Gioachino Anto­nio Rossini was born on Leap Day, Feb­ru­ary 29, 1792 in Pesaro, Italy, and dies at his home in Passy, then a sub­urb of Paris, on Novem­ber 13m 1868. His Sta­bat mater is a set­ting of the thirteenth-century Latin hymn attrib­uted to Jaco­pone da Todi, con­cern­ing the Vir­gin Mary watch­ing Jesus die on the cross. The rather con­vo­luted story of this work’s com­po­si­tion is detailed below. The defin­i­tive ver­sion of Rossini’s Sta­bat mater was pre­miered in Paris on Jan­u­ary 7, 1842 in the Salle Ven­ta­dour with three of the most famous singers of the day as soloists: Giu­lia Grisi (soprano); her hus­band, Gio­vanni Mat­teo Mario (tenor); and Anto­nio Tam­burini (bass). The mezzo-soprano (labeled sec­ond soprano in the score) was a lady named Alber­tazzi. The first Ital­ian per­for­mances were at the Con­ser­va­tory of Bologna, con­ducted by the com­poser Gae­tano Donizetti on March 18, 19, and 20 1842. Two of the soloists, Clara Nov­ello (soprano) and Nicholas Ivanoff (tenor), are famous in the his­tory of singing. Singing in the cho­rus of the Bologna per­for­mances was a young girl who would become an extra­or­di­nar­ily famous con­tralto by the name of Mari­etta Alboni, reputed to have one of the most per­fect voices of the nine­teenth cen­tury. The score calls for four vocal soloists, two sopra­nos (the sec­ond soprano part is always sung by a mezzo-soprano), tenor, and bass, plus a four-part cho­rus of the same makeup. The orches­tra con­sists of two flutes, two oboes, two clar­inets, hour horns, two trum­pets, two bas­soons, three trom­bones, tim­pani, and strings.

Gioachino Rossini is a much an enigma to con­cert­go­ers today as his works are mis­un­der­stood and often inad­e­quately per­formed. Despite his fame, we know sur­pris­ingly lit­tle about his life other than its sketchy out­line: the obvi­ous dates, of course — his birth, mar­riages, the­atri­cal pre­mieres, dates of var­i­ous legal con­tracts, his death. Much of what we accept as truth can only be traced to sto­ries told by the com­poser and his friends dur­ing his last stay in Paris, begin­ning in 1855, long after the events would have occurred.

This Paris period some­times seems to have been one eter­nal Sec­ond Empire salon: the revered Rossini, grown cor­pu­lent on rich Parisian food, trad­ing bon motes—often at his own expense — with other guests (every­one who was any­one in Paris, which is to say every­one who was any­one in Europe), and, every once in a while, accom­pa­ny­ing a singer at the piano, or even singing himself.

Grisi and Mario sang the première.

There are almost no let­ters between the com­poser and his libret­tists like the let­ters that give us so much insight into the lives, emo­tions, and thoughts of com­posers such as Verdi, Richard Strauss, Puc­cini, and even Rossini’s younger con­tem­po­raries Bellini and Donizetti. There are remark­ably few pri­mary doc­u­ments con­cern­ing some of Rossini’s most pro­lific years, espe­cially the time he spent in Naples (1815 – 23), dur­ing which he expanded the forms of Ital­ian opera in dar­ing, remark­able ways.

One Rossini we know is the com­poser immor­tal­ized by a sump­tu­ous dish, Tourne­dos Rossini, which, as Julia Child observed in her book Mas­ter­ing the Art of French Cook­ing, “takes the filet steak about as far as it can go”: Place a per­fectly cooked (in but­ter) tourne­dos onto a hot arti­choke bot­tom. Onto the steak lay a slice of (fresh) foie gras, that has been gen­tly warmed and basted with Madeira and rich mush­room essence, and top the foie gras with slices of fresh truf­fle. Driz­zle the entire dish with the reduced, and thick­ened, com­bined juiced from the foie gras, truf­fles, and the steak — and for­get about check­ing your cho­les­terol for weeks.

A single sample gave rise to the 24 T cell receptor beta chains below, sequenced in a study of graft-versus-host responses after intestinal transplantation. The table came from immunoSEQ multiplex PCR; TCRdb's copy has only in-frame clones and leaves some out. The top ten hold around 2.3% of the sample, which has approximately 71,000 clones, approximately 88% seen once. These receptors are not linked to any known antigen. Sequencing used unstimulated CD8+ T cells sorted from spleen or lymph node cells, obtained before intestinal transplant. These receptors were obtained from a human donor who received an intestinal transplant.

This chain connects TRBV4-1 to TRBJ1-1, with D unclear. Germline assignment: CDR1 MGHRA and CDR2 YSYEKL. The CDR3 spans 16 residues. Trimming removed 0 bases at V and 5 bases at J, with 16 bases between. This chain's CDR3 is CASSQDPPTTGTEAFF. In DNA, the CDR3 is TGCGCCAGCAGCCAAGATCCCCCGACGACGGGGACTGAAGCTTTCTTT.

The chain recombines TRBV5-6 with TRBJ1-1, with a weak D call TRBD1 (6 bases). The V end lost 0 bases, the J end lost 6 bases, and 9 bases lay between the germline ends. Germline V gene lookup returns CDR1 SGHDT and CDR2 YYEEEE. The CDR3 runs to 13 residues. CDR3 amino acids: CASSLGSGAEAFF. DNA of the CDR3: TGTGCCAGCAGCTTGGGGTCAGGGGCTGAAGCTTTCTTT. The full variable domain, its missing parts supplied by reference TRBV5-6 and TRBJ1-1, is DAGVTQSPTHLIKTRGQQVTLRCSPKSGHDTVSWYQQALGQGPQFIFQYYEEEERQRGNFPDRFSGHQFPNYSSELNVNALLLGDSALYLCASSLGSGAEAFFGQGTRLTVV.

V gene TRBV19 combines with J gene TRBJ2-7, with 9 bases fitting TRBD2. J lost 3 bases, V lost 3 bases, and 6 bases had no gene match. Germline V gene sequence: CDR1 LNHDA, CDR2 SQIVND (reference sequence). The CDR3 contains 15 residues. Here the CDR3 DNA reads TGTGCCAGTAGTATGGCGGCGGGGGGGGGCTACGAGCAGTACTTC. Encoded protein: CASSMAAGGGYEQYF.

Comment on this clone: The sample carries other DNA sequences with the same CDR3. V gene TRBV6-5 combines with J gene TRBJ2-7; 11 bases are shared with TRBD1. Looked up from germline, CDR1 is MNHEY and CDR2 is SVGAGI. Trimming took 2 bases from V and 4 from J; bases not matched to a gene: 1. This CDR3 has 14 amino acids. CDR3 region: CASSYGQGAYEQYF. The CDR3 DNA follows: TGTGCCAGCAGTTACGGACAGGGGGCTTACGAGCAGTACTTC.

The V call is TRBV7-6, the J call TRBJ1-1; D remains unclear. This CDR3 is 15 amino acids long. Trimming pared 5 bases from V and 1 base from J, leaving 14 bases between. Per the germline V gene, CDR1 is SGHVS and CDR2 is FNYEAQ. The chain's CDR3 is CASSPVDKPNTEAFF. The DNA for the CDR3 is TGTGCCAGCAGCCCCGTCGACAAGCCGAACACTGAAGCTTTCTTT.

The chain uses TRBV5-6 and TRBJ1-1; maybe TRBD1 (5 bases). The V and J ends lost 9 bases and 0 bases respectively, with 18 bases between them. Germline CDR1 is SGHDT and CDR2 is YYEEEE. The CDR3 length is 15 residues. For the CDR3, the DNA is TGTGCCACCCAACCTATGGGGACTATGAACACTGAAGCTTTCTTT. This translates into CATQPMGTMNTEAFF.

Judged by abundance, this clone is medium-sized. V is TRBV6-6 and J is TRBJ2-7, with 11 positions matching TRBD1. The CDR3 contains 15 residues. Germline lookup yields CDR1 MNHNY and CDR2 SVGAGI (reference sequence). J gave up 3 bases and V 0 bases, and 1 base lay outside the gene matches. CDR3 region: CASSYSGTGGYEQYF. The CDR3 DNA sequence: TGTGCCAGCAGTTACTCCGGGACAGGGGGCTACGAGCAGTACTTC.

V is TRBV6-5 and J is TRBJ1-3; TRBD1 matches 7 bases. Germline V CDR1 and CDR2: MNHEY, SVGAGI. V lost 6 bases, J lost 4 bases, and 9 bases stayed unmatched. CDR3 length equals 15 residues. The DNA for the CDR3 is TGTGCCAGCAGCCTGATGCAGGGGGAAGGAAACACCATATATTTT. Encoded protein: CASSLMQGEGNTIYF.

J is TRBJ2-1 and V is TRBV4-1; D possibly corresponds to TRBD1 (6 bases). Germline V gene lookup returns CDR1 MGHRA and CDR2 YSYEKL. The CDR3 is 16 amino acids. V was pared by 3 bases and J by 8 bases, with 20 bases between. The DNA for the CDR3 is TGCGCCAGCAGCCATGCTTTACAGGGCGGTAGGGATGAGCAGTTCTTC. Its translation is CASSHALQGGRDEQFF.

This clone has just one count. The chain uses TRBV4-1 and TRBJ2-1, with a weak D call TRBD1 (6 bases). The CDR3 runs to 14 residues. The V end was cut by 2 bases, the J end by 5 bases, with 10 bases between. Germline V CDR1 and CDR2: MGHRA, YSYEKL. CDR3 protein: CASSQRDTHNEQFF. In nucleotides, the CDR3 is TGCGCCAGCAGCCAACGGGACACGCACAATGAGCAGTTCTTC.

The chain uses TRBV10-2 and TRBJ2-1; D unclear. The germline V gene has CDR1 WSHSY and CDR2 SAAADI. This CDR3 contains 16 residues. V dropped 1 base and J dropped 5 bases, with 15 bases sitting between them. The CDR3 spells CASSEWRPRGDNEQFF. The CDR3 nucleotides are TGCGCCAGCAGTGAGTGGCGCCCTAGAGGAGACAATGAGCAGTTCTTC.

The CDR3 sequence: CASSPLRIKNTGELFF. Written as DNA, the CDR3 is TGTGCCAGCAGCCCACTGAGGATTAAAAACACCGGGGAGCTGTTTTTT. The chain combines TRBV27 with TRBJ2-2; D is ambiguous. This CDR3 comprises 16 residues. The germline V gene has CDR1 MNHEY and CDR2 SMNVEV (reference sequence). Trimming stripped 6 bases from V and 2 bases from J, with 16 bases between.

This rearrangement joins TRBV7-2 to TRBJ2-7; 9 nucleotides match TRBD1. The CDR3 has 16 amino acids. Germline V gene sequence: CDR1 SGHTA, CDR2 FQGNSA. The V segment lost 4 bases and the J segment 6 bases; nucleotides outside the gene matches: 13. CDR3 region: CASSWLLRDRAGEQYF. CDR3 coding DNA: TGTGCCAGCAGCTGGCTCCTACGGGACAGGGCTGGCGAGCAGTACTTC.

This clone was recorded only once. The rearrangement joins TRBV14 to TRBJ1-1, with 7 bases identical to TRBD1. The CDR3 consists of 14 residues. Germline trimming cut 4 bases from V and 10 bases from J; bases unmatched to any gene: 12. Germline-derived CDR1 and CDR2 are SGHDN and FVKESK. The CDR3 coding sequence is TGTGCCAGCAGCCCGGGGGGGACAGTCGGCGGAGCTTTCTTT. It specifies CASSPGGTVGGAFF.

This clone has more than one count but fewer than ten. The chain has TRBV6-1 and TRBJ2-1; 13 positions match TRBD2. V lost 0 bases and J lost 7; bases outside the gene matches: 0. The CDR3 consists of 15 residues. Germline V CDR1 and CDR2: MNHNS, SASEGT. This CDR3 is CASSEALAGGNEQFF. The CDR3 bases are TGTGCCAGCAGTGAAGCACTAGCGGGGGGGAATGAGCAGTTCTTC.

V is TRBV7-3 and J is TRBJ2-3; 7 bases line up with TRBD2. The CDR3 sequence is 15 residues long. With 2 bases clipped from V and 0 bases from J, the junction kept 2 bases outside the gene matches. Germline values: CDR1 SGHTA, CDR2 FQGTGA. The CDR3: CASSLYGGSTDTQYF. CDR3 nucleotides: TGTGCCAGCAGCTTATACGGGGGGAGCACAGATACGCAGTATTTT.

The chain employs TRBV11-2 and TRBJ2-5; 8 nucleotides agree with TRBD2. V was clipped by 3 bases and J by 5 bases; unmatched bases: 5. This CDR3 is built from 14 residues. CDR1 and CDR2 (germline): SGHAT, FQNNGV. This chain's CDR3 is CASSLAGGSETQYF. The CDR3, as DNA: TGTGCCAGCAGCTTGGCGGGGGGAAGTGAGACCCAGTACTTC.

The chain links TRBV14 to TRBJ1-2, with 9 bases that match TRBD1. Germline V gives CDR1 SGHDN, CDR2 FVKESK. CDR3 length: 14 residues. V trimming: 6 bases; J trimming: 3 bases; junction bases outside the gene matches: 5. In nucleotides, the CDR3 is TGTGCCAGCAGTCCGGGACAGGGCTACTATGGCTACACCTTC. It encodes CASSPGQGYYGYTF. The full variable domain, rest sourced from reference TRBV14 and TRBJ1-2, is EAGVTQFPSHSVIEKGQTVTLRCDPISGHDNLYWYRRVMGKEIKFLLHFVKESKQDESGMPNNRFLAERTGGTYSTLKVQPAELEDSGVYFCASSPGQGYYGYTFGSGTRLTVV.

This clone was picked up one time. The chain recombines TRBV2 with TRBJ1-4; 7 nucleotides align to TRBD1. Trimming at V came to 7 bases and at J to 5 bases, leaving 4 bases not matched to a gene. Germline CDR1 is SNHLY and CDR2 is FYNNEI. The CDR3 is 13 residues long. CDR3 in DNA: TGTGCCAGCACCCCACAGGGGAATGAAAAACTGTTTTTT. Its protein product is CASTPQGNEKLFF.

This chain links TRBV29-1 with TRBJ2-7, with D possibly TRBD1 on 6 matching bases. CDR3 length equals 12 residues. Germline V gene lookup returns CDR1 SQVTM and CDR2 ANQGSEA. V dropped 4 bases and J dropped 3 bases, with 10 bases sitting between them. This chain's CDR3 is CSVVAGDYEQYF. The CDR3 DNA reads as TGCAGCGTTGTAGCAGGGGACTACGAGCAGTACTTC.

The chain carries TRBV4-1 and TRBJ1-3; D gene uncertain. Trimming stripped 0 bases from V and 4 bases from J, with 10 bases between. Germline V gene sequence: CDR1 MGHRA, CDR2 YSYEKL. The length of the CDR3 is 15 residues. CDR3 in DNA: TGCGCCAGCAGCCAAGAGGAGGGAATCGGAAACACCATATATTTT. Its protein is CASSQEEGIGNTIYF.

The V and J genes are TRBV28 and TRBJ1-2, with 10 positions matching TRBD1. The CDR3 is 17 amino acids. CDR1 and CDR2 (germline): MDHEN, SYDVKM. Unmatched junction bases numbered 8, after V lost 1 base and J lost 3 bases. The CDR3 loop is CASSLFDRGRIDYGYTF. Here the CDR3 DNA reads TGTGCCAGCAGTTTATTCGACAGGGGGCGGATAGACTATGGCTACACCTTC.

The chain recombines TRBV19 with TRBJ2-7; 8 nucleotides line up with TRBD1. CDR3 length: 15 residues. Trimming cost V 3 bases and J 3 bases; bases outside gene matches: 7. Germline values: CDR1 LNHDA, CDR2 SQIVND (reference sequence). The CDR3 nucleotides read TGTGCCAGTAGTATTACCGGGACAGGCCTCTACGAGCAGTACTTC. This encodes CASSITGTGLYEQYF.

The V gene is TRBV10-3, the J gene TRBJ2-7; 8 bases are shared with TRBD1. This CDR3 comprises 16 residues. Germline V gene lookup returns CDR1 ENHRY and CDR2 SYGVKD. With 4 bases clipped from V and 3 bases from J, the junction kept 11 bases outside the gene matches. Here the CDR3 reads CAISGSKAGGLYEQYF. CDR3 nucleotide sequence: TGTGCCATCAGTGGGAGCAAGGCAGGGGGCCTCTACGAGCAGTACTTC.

Rossini worked hard to make sure “the truth” about him con­sisted of sto­ries such as the fact that he cried only three times in his life: once when his mother died, once when The Bar­ber of Seville flopped at its pre­mier. And once when a tri­fled turkey fell from his canoe into a lake and was lost before he had eaten of it. “I never cried after The Bar­ber of Seville,” Rossini would always insist when guests asked him if the story was true.

But Rossini was much more inter­est­ing, much more sub­stan­tial, than the sto­ries would sug­gest. For one thing, few puz­zles in West­ern art equal Rossini’s sud­den — and per­ma­nent — retire­ment from the opera stage after the pre­mier of Guil­laume Tell in 1829.  Why, at the age of thirty-seven, did this great com­poser, at the height of his pow­ers and fame, sim­ply retire from the opera world before his life had reached its mid-point?

Jaco­pone da Todi by Paolo Uccello, ca. 1434 – 35.

Sev­eral par­tial expla­na­tions exist. (Rossini, of course, usu­ally claimed he retired because he was innately lazy and no longer had to work, so why should he.) The composer’s declin­ing health was par­tially respon­si­ble, as was the sense of exhaus­tion stem­ming from almost two decades of con­stant gru­el­ing work. His first opera, Demetrio e Poli­bio, was a stu­dent work, but from the time he was eigh­teen with La cam­biale di mat­ri­mo­nio (1810), until Guil­laume Tell nine­teen years later, Rossini com­posed thirty-seven operas, often writ­ing sev­eral a year, as well as super­vis­ing their pro­duc­tion and some­times con­duct­ing as well.  Another fac­tor in his retire­ment was the Rev­o­lu­tion on 1830, which forced Charles X from the French throne and meant Rossini’s finan­cial secu­rity was, for a time, in jeop­ardy, forc­ing him into a lengthy law­suit to secure his annu­ity (he even­tu­ally won). The artis­tic cli­mate in Paris changed, too — a new man­age­ment at the Opéra intro­duced Meyerbeer’s first French operas (begin­ning with Robert le Dia­ble in 1831), which took the oper­atic world by storm.

Rossini left Paris in 1836, and his life from then until he returned in 1855 some­times seems quite des­per­ate, His health was con­stantly under­mined by a vari­ety of ill­nesses (ure­thri­tis and related afflic­tions were a per­sis­tent prob­lem along with the very painful reme­dies of the day), aggra­vated by his grow­ing insom­nia and hypochon­dria. Read­ing accounts of Rossini writ­ten by his friends between 1852 and 1855, one must won­der if the com­poser sim­ply had a ner­vous break­down. Cer­tainly he seems to have become obsessed with death and sui­cide. In all prob­a­bil­ity his life was saved only because his sec­ond wife, Olympe Pélissier, insisted he return to Paris for med­ical treat­ment (he had mar­ried Pélissier in 1846 after the death of his first wife, the famous singer Isabella Col­bran). Under the cir­cum­stances, one begins to under­stand why Rossini would avoid the ardu­ous labor of writ­ing and pro­duc­ing an opera.